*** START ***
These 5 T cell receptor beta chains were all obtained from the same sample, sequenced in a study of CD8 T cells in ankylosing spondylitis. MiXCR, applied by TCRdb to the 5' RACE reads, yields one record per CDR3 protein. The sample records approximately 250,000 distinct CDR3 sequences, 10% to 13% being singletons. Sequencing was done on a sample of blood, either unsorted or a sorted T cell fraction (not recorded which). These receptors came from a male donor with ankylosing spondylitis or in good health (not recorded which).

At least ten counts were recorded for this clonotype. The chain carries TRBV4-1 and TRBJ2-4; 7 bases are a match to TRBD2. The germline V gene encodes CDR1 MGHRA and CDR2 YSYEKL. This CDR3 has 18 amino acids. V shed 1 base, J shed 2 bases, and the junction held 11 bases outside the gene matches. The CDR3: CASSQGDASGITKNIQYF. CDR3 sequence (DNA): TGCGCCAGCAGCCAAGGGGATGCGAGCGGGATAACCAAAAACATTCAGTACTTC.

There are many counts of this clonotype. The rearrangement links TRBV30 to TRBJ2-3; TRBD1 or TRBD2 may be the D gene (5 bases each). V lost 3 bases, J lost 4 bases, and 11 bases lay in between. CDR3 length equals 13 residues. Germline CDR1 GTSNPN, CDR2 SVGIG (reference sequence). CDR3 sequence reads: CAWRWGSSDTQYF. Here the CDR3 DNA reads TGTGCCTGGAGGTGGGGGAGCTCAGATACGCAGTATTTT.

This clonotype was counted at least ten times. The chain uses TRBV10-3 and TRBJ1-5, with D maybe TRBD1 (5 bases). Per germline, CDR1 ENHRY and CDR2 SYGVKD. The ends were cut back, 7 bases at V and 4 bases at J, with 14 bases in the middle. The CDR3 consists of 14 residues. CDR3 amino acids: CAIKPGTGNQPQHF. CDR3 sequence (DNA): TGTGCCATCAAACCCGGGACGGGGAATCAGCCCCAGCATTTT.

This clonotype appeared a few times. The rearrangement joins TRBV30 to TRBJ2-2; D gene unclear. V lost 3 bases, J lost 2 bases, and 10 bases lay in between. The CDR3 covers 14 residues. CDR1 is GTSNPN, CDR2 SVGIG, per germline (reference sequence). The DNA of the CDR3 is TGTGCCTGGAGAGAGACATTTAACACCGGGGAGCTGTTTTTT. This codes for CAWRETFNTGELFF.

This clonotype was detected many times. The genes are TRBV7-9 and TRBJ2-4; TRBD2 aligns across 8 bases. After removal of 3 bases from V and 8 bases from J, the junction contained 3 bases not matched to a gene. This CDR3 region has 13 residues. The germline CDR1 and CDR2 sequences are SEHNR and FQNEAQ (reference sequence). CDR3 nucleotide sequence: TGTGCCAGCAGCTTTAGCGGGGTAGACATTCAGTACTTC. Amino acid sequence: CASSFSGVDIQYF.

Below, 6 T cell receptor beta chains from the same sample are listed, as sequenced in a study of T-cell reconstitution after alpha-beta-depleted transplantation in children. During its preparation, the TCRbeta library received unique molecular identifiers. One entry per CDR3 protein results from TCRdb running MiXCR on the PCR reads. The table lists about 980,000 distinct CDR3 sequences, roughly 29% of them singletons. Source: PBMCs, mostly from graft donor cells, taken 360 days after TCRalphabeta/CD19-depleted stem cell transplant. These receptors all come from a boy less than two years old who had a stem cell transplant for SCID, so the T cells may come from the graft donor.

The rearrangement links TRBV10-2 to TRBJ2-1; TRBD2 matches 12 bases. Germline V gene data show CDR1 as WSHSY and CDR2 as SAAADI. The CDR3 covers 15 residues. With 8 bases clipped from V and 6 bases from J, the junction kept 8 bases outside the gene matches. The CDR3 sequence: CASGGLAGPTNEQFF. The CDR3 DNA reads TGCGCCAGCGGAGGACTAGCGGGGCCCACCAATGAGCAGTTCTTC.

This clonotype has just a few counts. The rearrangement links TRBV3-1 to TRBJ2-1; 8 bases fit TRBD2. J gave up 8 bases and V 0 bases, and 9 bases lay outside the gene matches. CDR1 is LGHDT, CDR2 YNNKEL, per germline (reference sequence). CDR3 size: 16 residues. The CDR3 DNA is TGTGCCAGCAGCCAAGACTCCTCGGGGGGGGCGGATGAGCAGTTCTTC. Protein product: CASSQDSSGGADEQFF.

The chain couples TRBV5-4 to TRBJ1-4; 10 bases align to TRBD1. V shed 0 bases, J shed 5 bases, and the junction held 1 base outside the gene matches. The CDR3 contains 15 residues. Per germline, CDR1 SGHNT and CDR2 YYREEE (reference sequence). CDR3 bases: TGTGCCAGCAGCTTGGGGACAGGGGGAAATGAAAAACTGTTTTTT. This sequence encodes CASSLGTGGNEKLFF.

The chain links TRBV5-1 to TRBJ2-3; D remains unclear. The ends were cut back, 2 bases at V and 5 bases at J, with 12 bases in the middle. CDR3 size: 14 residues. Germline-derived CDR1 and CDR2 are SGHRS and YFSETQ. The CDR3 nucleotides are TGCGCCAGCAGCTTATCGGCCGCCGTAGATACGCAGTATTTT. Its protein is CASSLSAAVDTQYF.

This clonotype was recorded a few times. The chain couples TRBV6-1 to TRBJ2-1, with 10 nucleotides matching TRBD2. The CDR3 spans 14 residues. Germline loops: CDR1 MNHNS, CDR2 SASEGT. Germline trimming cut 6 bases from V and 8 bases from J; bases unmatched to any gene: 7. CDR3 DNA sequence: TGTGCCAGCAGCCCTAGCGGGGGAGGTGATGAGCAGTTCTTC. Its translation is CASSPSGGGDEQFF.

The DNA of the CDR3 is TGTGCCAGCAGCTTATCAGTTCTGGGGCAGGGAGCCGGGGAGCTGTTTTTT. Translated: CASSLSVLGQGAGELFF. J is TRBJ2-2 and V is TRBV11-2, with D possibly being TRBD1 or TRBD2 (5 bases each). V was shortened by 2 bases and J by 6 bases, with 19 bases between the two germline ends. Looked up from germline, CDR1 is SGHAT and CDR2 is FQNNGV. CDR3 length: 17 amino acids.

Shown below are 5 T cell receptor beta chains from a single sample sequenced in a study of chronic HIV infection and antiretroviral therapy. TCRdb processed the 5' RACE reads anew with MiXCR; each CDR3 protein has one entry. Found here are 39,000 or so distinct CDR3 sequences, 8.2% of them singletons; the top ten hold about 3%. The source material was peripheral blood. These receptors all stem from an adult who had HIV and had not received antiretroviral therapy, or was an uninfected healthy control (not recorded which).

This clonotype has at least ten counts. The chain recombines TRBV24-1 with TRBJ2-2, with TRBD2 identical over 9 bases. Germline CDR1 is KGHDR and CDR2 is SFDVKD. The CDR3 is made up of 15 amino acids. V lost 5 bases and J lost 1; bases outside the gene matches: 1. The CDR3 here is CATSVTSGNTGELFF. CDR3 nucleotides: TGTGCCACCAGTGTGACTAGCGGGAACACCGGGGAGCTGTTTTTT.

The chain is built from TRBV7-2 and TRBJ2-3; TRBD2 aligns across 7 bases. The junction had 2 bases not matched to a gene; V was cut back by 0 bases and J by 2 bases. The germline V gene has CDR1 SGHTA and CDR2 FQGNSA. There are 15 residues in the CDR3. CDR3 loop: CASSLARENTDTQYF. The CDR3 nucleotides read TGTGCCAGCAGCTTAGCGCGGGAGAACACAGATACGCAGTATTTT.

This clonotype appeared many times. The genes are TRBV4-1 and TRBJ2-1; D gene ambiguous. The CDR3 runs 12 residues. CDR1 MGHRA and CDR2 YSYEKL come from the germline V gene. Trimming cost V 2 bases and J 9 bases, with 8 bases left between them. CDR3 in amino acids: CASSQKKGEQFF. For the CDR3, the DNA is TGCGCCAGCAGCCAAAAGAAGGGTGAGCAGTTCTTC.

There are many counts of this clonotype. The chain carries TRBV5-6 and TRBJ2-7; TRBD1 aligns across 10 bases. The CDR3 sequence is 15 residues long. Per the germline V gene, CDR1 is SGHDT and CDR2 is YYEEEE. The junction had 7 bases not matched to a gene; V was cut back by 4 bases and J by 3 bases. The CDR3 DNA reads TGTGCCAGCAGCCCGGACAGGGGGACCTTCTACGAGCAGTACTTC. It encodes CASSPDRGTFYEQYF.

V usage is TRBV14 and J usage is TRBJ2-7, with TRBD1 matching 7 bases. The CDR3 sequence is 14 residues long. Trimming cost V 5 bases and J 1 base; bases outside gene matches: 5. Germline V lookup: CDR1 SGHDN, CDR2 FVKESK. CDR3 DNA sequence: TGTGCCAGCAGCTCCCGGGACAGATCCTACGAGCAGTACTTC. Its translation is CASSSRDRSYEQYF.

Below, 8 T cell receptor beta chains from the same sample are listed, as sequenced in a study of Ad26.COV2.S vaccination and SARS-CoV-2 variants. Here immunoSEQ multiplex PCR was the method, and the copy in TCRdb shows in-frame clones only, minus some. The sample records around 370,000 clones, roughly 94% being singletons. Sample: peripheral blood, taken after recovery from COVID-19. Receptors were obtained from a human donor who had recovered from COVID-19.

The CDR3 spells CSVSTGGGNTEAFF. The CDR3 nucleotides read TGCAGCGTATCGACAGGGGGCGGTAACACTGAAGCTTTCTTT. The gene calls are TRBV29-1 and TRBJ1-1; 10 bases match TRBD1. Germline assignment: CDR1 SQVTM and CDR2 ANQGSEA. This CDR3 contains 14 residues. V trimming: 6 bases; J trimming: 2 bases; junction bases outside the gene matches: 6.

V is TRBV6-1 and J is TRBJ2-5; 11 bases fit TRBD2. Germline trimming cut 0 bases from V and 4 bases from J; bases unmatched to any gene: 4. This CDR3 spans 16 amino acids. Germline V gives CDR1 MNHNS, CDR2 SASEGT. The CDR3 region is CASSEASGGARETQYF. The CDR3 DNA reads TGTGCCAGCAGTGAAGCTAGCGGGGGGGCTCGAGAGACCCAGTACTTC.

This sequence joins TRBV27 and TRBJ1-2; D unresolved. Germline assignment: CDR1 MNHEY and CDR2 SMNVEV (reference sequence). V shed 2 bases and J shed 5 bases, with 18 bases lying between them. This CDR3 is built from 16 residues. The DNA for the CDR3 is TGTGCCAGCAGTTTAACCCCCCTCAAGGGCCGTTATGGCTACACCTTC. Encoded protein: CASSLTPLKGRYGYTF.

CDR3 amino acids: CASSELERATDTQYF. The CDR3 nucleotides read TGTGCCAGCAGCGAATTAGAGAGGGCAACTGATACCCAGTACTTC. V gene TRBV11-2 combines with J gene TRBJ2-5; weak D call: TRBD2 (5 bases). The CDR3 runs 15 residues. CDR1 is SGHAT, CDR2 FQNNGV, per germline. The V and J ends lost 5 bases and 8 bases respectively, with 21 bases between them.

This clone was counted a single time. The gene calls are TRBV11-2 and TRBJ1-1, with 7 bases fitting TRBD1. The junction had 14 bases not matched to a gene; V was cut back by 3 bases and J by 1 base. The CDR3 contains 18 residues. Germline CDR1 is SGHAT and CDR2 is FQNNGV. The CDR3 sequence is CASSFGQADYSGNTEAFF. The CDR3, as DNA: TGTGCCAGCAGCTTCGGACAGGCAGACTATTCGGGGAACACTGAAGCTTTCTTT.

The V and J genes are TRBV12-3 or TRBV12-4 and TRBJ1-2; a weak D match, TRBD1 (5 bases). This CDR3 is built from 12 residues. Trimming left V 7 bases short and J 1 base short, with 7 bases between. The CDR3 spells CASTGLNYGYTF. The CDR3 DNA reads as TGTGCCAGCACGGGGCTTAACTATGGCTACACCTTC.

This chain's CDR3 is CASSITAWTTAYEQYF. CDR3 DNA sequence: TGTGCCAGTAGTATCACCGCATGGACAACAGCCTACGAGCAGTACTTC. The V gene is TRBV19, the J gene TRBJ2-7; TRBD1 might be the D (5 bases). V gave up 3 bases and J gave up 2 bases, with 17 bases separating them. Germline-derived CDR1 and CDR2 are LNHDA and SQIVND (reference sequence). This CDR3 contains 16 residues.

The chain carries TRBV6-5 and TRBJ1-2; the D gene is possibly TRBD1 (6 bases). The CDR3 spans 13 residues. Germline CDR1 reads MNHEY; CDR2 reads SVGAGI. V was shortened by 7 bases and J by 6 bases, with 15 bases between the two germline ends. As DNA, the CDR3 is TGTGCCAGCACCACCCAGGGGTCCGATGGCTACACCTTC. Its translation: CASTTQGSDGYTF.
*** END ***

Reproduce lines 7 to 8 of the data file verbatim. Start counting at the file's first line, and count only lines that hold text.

Below, 6 T cell receptor beta chains from the same sample are listed, as sequenced in a study of T-cell reconstitution after alpha-beta-depleted transplantation in children. During its preparation, the TCRbeta library received unique molecular identifiers. One entry per CDR3 protein results from TCRdb running MiXCR on the PCR reads. The table lists about 980,000 distinct CDR3 sequences, roughly 29% of them singletons. Source: PBMCs, mostly from graft donor cells, taken 360 days after TCRalphabeta/CD19-depleted stem cell transplant. These receptors all come from a boy less than two years old who had a stem cell transplant for SCID, so the T cells may come from the graft donor.

The rearrangement links TRBV10-2 to TRBJ2-1; TRBD2 matches 12 bases. Germline V gene data show CDR1 as WSHSY and CDR2 as SAAADI. The CDR3 covers 15 residues. With 8 bases clipped from V and 6 bases from J, the junction kept 8 bases outside the gene matches. The CDR3 sequence: CASGGLAGPTNEQFF. The CDR3 DNA reads TGCGCCAGCGGAGGACTAGCGGGGCCCACCAATGAGCAGTTCTTC.